Sep 11, 2020

3 Minutes read

Covid 19 Rapid Test: Is It Worth The Investment?

COVID-19 Rapid testing: Is it worth the investment?

Covid 19 Rapid Test: Is It Worth The Investment?

Serology testing for Coronavirus is at increased demand, as people want to know if they had been in contact with the virus and had developed immunity already. Although serology testing helps health organizations like CDC to quantify the number of cases of COVID-19, its use significance in the clinical setting and the interpretation of the results is still unclear. This is a fact even for those cases that may have gone through it without getting sick, known as subclinical cases, and are now recovered, which is calculated to be 25% of the cases.   

Serology testing is different from the PCR testing that is being used to identify the presence of viral material, which is found only in people who are currently infected or asymptomatic carriers.  

The serology test currently available detects both early marker and late marker, IgM/IgG antibodies in human finger-prick (capillary rapid-test) or venous whole blood, serum, and plasma samples. The last one offered currently by commercial labs like Lab-Corp and Quest. Antibodies can be found in the blood of people who are tested after infection and show that people have had an immune response to the infection.  

Most insurance is not currently covering for this test. However, many people are considering getting tested for their own peace of mind as they think that if they are positive, they are safe. However, it is not yet clear if the antibodies that result from SARS-CoV-2 or coronavirus infection will provide someone with immunity from future infection.   

More importantly, most tests currently available in the market have limitations, and results are still unreliable, as most of them have not gone through the necessary testing validation steps to guarantee accuracy. This means that the sensitivity and specificity the test announced might not be as good as they state they are, which translates into an increased chance of getting a false result, either positive or negative.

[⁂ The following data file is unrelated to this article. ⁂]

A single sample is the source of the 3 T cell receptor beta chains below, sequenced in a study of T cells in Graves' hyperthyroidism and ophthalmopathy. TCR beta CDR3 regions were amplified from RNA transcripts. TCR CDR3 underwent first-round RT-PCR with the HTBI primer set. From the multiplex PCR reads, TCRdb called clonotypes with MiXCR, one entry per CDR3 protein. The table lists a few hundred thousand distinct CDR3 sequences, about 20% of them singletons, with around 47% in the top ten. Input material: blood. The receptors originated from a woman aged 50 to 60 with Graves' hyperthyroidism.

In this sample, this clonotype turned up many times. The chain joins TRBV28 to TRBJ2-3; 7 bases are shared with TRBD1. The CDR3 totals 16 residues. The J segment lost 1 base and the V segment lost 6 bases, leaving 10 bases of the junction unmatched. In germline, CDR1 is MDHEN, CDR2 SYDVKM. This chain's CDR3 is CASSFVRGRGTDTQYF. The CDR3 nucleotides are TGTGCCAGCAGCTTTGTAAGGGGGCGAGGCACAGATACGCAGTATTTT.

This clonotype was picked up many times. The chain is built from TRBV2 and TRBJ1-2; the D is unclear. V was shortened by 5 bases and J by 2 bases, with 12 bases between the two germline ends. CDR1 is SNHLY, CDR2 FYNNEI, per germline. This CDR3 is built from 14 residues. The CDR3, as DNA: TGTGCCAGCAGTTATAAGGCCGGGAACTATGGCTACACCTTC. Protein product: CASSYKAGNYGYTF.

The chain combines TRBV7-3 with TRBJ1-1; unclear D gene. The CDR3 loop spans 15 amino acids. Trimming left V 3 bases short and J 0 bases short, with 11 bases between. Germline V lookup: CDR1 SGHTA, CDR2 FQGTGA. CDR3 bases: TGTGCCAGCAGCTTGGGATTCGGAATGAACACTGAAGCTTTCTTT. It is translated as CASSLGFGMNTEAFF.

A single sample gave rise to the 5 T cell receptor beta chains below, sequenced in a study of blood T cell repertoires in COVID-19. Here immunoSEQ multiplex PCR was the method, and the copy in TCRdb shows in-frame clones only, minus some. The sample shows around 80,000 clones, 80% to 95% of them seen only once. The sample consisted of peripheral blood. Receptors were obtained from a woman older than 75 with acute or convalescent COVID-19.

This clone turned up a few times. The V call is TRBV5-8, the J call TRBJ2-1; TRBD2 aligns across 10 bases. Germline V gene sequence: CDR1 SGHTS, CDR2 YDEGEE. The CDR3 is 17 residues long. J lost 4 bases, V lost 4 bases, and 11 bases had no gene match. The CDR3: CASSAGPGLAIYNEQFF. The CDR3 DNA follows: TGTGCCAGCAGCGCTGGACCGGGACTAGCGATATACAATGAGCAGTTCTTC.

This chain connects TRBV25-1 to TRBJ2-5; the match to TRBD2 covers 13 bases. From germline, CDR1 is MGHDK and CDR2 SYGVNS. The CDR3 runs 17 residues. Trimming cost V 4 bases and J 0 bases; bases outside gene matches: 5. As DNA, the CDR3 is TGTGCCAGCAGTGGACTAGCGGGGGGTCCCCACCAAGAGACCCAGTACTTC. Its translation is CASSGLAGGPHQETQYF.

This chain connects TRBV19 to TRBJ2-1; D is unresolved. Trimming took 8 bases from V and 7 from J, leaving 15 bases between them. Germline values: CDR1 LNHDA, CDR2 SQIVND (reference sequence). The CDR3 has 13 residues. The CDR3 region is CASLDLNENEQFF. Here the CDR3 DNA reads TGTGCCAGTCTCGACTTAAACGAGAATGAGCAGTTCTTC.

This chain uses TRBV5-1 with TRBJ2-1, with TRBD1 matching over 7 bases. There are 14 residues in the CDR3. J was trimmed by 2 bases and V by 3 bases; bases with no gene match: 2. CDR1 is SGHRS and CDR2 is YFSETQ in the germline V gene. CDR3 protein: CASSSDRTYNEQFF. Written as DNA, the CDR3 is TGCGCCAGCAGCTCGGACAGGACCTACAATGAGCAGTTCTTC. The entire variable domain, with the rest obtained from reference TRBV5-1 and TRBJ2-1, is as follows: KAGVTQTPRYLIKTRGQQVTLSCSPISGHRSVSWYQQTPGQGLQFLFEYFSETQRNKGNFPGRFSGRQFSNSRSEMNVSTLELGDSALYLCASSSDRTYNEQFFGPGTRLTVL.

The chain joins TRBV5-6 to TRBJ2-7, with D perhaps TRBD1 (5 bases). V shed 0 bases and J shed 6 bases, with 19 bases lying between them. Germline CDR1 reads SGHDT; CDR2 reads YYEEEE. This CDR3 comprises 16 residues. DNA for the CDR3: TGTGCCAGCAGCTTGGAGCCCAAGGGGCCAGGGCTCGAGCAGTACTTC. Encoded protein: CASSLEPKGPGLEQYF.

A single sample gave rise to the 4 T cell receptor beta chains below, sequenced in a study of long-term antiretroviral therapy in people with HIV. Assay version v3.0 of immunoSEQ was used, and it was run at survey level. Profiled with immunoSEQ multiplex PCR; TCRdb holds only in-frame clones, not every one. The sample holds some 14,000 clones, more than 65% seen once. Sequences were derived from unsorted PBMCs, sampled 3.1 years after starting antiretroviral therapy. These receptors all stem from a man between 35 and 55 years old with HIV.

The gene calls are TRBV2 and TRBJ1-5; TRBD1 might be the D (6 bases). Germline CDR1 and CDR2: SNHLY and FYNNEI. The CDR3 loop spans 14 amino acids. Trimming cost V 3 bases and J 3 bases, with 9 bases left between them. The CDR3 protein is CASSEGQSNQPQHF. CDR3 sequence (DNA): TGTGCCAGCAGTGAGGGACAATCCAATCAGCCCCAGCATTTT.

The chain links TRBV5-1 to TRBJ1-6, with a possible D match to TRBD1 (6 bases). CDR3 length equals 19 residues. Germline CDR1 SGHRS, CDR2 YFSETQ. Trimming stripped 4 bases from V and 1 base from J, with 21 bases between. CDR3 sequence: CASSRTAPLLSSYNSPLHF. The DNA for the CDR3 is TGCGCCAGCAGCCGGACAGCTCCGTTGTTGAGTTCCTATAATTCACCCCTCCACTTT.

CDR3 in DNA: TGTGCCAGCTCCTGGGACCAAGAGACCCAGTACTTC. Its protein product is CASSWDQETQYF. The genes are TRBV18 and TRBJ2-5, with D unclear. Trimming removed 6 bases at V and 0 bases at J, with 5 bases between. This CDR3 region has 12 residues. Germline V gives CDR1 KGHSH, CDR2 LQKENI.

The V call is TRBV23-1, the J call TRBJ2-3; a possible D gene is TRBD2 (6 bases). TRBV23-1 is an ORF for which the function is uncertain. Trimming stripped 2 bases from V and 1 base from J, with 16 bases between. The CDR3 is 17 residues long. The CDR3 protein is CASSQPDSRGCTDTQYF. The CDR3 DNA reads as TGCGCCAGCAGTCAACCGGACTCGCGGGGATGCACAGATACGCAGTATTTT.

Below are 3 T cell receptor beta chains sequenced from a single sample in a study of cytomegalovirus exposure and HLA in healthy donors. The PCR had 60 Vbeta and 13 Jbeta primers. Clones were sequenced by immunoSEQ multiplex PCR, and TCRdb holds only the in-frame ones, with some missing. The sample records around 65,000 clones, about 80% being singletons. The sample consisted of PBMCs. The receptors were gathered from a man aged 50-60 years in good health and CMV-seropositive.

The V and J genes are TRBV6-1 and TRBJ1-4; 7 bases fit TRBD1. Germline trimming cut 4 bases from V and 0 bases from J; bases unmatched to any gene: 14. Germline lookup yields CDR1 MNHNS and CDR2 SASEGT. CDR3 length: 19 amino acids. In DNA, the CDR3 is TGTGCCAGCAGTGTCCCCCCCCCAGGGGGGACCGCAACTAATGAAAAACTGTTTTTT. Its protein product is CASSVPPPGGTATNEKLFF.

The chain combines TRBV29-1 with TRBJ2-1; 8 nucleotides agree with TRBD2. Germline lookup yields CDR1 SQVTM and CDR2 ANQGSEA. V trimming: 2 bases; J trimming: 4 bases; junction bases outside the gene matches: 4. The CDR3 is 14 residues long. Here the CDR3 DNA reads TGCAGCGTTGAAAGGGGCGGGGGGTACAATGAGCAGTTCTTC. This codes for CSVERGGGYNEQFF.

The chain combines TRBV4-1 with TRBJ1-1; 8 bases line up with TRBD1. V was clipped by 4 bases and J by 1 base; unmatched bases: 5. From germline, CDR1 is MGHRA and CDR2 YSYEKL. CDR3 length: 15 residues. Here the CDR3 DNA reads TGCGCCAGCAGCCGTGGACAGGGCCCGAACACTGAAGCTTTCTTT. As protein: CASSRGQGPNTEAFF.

Since demand for this testing has increased, in big part based on the misbelief that if you tested positive you are no longer vulnerable, dozens of serology tests, many of them from other countries, have invaded the market in the United States. Unfortunately, based on what we have learned so far, most of these rapid-test kits are not providing the accuracy that they advertise and have not gone through the appropriate validation process to ensure accuracy, quality, and consistency.    

Ensuring that tests are comparable and accurate requires a validation process with access to many patient samples, overseen by a regulatory organization like the Food and Drug Administration (FDA). While such a validation process is for some of those testing under ways, it is unclear when it will be completed which one is the most accurate at this point.  

While the CDC has designed and validated a serologic test for broad-based surveillance and research purposes, the test is used to provide the information needed to guide the response to the pandemic and protect the public’s health. In the meantime, commercial laboratories are offering serologic testing and some private healthcare offices and websites are offering rapid-test kits for individuals who want to be tested and get results in less than 15 min. However, the validity of the results from such labs is still questionable and the use of the data from them is in my opinion futile, as the accuracy of the results is not reliable enough to determine any change in behavior or therapy, so I am not currently having my patients undergoing serology testing. A positive that could be falsely positive or negative results that could be a false negative, in my opinion, is not helpful or worthy to invest any energy or money on it. Besides that, if your result comes positive, that does not guarantee that you cannot get infected again. So, the only reason to go through this testing in my opinion at this point as an individual is to feed your need for curiosity. Need that is probably founded on fear, misinformation, media manipulation, and ignorance.  

The potential implications of these results for relaxing physical distancing measures for those who have recovered, given the inaccuracies in available tests and the uncertainty about how the test results correlate to immunity, it is simply unjustifiable and irresponsible, potentially leading to a false sense of safety, leading people to place themselves of other at risk.  In conclusion, investing in these tests now is a waste of energy and money that should be invested into something more meaningful during these uncertain times.  

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